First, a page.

Monday, 8 May 2017

It's the economy, stupid!

So I was listening to my BBC local station yesterday. Have you noticed how rather mediocre radio stations make a bit of an extra effort in their weekend programming? Normally this involves some specialist music shows, but BBC Cambridgeshire also has the Naked Scientists . One of the themes of the evening was language, and one of the featured scientists (hopefully not naked) was the economist Keith Chen. The fact he is not a linguistics professor is a crucial thing to note, as well as the fact that he teaches in the school of management and not in the economics department. But I digress.

Keith Chen's main point was that people speaking a language that has an explicit future tense (such as English or Greek) don't save as much money, don't take as much care of their health etc. compared to speakers of languages that don't have a future tense (aparently German is such a language). For the nuanced argument you can read the relevant paper which I have only skimmed through but hey, this is a blog, we don't take ourselves too seriously.

One of his main sources of data is the world values survey. The first thing I notice on visiting their site is the beautiful magic quadrant visualisation known as the Inglehart–Welzel Cultural Map, or occasionally the Welzel-Inglehart Cultural Map. This immediately screams 'Samuel Huntington Clash of civilisations' to me, but I haven't read that book either so I won't get carried away. Just notice how countries are bundled together in mysterious ways: Azerbaijan occasionally becomes orthodox, Israel and Greece catholic, the English speakers are of course exceptionally neither protestant nor catholic even though they could be either or neither, and the colouring does or doesn't always follow the religion, or the cluster, which contorts around accordingly.

So this wonderful source of data proves that future tense equipped languages like the ones mentioned above have speakers that don't plan for the future, and vice versa. The examples quoted included of course the UK and Greece as the worst savers in Europe. This tempted me to use the website facilities to get the table embedded below: 

TOTALCountry Code
Save money42.8%13.9%57.0%
Just get by38.4%66.3%24.7%
Spent some savings and borrowed money9.1%12.2%7.6%
Spent savings and borrowed money6.6%5.8%7.1%
DE,SE:Inapplicable ; RU:Inappropriate response; BH: Missing; HT: Dropped out survey0.2%-0.3%
No answer1.7%-2.6%
Don´t know1.1%1.9%0.8%
To me this data says one thing: People in Germany were well off at the time of the survey, and people in Cyprus were much less well off. When you have money to spare, you save, when you don't you get by, and that has little to do with your language and the way it expresses future events. It has a lot more to do with employment going up or down, banks doing well or being about to collapse, and the euro being too strong or too weak in relation to the country's economic health. In fact Chen went as far as citing Belgium, as an example of where everything else being the same, language is the only factor differentiating people. Perhaps he should check out some call record analysis proving that Belgium is really two parallel societies that meet in Brussels!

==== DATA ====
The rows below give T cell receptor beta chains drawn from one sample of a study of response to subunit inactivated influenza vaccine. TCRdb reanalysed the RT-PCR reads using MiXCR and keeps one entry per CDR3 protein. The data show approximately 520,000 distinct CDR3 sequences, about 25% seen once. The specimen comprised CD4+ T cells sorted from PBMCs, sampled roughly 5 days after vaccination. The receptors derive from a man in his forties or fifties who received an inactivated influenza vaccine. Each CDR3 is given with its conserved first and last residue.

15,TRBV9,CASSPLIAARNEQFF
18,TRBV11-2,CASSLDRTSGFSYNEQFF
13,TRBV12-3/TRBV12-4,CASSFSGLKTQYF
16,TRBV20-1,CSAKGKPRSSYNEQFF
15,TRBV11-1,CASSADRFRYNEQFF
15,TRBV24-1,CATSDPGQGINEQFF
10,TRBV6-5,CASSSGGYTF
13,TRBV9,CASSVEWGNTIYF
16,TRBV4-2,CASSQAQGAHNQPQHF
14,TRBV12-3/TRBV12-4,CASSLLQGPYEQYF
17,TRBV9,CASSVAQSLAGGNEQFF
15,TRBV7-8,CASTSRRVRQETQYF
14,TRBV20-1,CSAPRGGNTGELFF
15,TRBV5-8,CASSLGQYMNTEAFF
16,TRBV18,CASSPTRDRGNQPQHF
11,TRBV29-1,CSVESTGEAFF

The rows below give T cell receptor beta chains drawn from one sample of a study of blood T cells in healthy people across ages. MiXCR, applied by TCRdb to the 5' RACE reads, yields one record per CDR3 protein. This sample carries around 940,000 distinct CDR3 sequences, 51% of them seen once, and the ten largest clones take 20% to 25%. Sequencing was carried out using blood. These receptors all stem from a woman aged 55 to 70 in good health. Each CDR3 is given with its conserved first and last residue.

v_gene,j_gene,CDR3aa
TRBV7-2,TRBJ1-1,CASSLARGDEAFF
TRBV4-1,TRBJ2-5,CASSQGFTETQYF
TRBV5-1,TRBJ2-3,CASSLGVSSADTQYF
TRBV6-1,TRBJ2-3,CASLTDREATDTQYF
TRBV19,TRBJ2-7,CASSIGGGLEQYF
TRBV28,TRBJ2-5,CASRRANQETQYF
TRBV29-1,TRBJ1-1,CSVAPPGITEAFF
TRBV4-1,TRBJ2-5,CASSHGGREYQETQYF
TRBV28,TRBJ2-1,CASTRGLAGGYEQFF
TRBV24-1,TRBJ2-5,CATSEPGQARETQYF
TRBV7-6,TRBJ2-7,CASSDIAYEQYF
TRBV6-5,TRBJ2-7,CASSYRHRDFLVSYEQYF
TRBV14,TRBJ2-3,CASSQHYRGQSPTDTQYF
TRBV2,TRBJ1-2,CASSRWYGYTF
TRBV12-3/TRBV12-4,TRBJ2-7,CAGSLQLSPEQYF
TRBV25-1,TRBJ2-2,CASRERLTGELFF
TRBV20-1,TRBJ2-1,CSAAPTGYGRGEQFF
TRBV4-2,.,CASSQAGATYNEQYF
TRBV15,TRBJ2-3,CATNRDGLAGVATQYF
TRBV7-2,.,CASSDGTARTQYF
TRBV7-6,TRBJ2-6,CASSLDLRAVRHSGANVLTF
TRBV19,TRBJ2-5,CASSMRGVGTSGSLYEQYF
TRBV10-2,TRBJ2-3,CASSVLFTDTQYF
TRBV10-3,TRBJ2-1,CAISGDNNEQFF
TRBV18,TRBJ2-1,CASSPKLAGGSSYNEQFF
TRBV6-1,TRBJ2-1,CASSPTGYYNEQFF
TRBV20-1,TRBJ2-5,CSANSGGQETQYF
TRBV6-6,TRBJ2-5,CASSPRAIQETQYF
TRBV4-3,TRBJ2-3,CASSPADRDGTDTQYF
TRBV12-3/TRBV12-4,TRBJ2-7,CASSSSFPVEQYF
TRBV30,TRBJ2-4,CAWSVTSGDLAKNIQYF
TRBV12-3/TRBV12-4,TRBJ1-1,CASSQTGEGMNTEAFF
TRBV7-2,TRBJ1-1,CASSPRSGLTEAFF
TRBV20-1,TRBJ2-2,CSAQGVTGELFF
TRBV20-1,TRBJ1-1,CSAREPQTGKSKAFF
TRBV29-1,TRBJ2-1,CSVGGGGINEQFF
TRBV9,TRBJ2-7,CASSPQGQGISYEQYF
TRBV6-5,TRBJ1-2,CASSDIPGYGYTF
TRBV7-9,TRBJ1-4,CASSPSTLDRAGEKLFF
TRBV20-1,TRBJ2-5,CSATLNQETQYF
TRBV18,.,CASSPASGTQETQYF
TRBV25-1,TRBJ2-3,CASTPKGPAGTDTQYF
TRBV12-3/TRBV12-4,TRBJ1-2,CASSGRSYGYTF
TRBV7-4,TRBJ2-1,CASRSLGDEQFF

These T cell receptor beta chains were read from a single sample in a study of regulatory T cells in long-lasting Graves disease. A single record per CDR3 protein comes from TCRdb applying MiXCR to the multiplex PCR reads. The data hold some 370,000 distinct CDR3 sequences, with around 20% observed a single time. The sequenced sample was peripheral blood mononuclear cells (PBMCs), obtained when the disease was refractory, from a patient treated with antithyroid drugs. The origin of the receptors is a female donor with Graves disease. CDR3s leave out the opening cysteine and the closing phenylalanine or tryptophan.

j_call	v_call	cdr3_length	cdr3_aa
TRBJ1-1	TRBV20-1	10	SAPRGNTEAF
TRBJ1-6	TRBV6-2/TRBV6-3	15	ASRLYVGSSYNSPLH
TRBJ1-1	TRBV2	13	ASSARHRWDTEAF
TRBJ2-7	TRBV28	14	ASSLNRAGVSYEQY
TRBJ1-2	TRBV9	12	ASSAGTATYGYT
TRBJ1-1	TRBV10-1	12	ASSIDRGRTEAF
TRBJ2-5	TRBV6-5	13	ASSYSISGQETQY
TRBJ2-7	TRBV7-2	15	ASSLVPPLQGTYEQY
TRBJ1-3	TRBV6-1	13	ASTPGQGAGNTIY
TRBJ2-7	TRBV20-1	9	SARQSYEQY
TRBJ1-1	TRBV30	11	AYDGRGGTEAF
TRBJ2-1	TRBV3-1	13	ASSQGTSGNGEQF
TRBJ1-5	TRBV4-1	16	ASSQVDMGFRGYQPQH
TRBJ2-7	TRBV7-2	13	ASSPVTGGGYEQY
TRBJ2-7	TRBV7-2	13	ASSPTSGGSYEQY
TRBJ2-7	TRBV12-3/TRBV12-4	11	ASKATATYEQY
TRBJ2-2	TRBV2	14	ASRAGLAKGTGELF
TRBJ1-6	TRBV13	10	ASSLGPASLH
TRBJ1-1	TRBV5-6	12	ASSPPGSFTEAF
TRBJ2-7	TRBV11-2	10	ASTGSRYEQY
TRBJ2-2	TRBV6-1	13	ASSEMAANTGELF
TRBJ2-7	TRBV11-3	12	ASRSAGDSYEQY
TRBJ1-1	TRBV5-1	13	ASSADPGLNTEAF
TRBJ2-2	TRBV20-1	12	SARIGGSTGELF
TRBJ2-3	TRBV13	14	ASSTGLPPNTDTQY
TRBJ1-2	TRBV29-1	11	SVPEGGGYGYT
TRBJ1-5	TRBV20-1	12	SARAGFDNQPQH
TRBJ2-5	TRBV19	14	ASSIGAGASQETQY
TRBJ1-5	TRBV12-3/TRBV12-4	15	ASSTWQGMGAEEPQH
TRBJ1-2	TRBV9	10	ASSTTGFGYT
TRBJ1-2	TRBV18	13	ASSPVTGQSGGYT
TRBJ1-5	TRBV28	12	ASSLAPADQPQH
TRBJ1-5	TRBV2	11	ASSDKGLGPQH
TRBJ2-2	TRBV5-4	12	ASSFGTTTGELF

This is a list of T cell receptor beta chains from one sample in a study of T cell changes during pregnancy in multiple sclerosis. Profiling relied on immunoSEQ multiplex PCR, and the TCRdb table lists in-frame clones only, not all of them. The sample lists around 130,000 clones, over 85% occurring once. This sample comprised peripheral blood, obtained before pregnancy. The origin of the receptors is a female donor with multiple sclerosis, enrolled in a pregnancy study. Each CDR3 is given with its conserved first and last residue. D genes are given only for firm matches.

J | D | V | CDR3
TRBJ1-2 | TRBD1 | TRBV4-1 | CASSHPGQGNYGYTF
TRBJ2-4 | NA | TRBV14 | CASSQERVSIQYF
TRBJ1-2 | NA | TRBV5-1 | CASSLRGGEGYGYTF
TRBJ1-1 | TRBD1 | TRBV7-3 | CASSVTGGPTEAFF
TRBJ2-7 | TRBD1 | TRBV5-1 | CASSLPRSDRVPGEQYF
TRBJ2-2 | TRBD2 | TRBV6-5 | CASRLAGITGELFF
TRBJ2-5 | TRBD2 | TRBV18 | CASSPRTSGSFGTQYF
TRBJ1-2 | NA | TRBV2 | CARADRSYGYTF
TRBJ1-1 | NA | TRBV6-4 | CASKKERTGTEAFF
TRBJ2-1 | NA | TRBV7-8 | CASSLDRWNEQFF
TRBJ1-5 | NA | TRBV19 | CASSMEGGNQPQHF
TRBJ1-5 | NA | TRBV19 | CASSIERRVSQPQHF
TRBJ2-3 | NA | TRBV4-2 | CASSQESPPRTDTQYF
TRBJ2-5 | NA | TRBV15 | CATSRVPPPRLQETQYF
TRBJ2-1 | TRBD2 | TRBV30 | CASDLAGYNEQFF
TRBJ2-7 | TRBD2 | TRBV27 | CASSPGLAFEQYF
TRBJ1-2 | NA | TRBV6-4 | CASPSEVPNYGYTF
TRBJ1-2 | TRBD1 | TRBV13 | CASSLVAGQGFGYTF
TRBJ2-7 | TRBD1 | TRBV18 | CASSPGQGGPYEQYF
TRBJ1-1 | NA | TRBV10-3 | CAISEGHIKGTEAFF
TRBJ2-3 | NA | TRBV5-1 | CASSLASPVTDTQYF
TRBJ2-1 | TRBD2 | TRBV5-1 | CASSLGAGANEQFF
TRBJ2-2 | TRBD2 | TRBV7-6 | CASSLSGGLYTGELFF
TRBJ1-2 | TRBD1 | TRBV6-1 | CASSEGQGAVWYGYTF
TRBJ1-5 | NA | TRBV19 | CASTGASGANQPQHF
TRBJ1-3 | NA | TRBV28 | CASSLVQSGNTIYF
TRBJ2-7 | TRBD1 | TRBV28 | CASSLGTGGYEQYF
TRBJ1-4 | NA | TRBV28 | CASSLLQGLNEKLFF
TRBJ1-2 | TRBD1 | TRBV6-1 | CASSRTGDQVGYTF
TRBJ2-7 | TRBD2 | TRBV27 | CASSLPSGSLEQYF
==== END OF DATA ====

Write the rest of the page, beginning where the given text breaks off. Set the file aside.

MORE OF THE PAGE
I was planning to finish on a note about the sad state of linguistic research but it would be wrong, actually the fact he is in the management school explains the unique blend of positivist prejudice displayed here.

Saturday, 6 May 2017

Histograms and data driven aggregation

Unavoidably, once you start taking your work seriously as 'data science' you have to do hypothesis testing. And to do hypothesis testing you need to know the distribution of your data. And the most intuitive way to see the distribution of your data is to plot a histogram.

So in that context, we have a go at plotting a histogram of a field in our data. The advice of our 'big data' provider is - you guessed it - pull data from Hive into a Spark data frame, do some operations, convert to RDD, do some more operations. I'm too lazy for all that so digging around I found that Hive has a histogram function. You might not like the idea as it returns an array of structures that contain the bin centres and the respective frequencies, and it uses some funky binary delimiters, different for the struct fields, the array elements and of course the fields returned by the query. This is complicated enough to merit its own post which I promise to do in the future, but in my book still preferred: No need to do 20 (or 50?) lines of configuration and functional programming where a SQL one-liner would do.

Anyway, having done that I was looking at another field for which we also needed a histogram, and realised that it is really a discete measurement, it was a number somewhere between 40 and 80 that only came with .00, .25, .50 and .75 in the decimal places. Maybe an unsigned 8 bit quantity at the point of measurement/analog to digital conversion? Anyway, that means that to do a histogram you can avoid the binning all together, the data is pretty much 'pre-binned'. Instead it becomes more like the first classic example of any Map Reduce related tutorial: a word count.  How many times does e.g. 50.25 appear in the data, and likewise for all values.

Knowing your data can always save time and effort when trying to analyse it. A key reason to like Tableau is the way it allows you to learn what your dataset looks like and explore it from all possible sides. I have to confess though, the final dataset was simple enough for the histogram to be done as a pivot-chart in Excel!